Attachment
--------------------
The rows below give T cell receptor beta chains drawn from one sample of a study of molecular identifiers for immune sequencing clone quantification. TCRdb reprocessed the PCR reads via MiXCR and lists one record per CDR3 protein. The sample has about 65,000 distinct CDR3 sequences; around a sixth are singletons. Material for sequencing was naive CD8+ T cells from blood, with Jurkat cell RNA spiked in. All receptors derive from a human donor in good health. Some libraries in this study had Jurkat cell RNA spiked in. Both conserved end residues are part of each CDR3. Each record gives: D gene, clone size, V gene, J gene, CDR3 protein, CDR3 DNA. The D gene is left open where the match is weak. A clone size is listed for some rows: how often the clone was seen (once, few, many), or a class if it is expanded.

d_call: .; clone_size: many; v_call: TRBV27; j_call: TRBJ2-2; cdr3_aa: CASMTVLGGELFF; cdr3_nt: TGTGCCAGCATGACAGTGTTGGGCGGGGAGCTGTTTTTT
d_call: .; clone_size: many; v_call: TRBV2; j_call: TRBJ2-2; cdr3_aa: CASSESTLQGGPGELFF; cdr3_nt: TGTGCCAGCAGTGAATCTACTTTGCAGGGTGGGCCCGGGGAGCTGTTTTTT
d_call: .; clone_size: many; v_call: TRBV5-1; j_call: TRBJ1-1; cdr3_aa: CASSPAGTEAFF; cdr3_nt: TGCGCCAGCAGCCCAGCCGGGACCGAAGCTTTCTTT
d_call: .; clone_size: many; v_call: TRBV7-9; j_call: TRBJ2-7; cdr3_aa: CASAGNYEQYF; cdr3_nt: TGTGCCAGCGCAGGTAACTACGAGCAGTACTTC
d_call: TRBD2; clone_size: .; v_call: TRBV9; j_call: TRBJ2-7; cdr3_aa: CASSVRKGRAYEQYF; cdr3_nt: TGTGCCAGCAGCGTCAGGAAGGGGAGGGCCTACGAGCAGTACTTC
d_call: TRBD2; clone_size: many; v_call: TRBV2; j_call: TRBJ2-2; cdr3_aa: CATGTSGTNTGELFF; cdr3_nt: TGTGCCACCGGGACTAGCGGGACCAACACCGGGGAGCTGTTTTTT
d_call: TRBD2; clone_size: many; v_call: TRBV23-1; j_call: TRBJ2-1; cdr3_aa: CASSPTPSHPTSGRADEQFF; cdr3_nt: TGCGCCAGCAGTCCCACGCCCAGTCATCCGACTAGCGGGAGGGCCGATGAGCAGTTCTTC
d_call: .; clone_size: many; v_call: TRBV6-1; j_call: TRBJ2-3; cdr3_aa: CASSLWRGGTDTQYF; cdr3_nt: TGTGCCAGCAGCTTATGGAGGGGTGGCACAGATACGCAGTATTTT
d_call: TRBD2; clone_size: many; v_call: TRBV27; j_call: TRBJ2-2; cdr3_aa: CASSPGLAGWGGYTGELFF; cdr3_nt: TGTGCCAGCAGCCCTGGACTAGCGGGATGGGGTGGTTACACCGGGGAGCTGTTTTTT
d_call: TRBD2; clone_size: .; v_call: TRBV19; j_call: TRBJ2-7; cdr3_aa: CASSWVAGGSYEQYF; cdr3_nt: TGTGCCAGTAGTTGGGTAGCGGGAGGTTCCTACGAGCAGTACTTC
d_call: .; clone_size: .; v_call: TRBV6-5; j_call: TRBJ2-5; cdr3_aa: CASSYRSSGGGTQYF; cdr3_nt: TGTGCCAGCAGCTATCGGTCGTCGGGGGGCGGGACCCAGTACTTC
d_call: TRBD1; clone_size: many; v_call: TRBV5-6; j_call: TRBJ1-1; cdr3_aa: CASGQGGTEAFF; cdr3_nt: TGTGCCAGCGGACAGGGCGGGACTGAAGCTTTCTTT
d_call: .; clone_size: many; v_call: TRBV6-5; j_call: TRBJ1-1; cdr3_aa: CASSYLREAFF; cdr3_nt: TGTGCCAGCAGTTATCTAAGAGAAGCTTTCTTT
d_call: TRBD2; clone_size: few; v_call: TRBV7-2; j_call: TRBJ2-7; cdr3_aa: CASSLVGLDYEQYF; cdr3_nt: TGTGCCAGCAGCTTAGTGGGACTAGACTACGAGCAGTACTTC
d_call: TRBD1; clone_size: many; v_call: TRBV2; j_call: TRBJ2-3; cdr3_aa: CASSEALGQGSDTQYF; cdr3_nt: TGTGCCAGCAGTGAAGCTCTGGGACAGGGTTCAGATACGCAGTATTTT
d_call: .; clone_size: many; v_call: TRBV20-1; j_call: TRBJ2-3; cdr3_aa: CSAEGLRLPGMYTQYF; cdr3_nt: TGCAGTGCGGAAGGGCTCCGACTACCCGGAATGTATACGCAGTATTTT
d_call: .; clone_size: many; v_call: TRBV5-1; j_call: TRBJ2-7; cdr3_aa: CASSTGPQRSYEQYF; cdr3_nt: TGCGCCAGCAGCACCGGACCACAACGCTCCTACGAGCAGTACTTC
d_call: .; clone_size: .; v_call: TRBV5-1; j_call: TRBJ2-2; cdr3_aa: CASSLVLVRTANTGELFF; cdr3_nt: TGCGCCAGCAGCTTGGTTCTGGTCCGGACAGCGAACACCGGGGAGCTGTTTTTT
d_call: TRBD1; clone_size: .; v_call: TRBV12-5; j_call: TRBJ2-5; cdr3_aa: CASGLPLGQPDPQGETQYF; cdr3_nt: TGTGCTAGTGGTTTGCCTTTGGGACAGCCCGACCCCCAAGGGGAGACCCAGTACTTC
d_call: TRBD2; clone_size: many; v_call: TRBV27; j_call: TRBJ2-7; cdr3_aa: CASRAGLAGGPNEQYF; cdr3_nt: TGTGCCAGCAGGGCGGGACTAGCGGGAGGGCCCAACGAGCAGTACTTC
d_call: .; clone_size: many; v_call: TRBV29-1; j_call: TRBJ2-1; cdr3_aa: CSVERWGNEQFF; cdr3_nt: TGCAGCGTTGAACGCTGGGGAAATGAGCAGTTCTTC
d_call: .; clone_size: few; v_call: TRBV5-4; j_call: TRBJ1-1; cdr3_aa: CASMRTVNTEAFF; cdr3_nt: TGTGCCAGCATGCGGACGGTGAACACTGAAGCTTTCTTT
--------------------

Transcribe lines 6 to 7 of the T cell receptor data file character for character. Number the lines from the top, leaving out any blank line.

d_call: TRBD2; clone_size: .; v_call: TRBV9; j_call: TRBJ2-7; cdr3_aa: CASSVRKGRAYEQYF; cdr3_nt: TGTGCCAGCAGCGTCAGGAAGGGGAGGGCCTACGAGCAGTACTTC
d_call: TRBD2; clone_size: many; v_call: TRBV2; j_call: TRBJ2-2; cdr3_aa: CATGTSGTNTGELFF; cdr3_nt: TGTGCCACCGGGACTAGCGGGACCAACACCGGGGAGCTGTTTTTT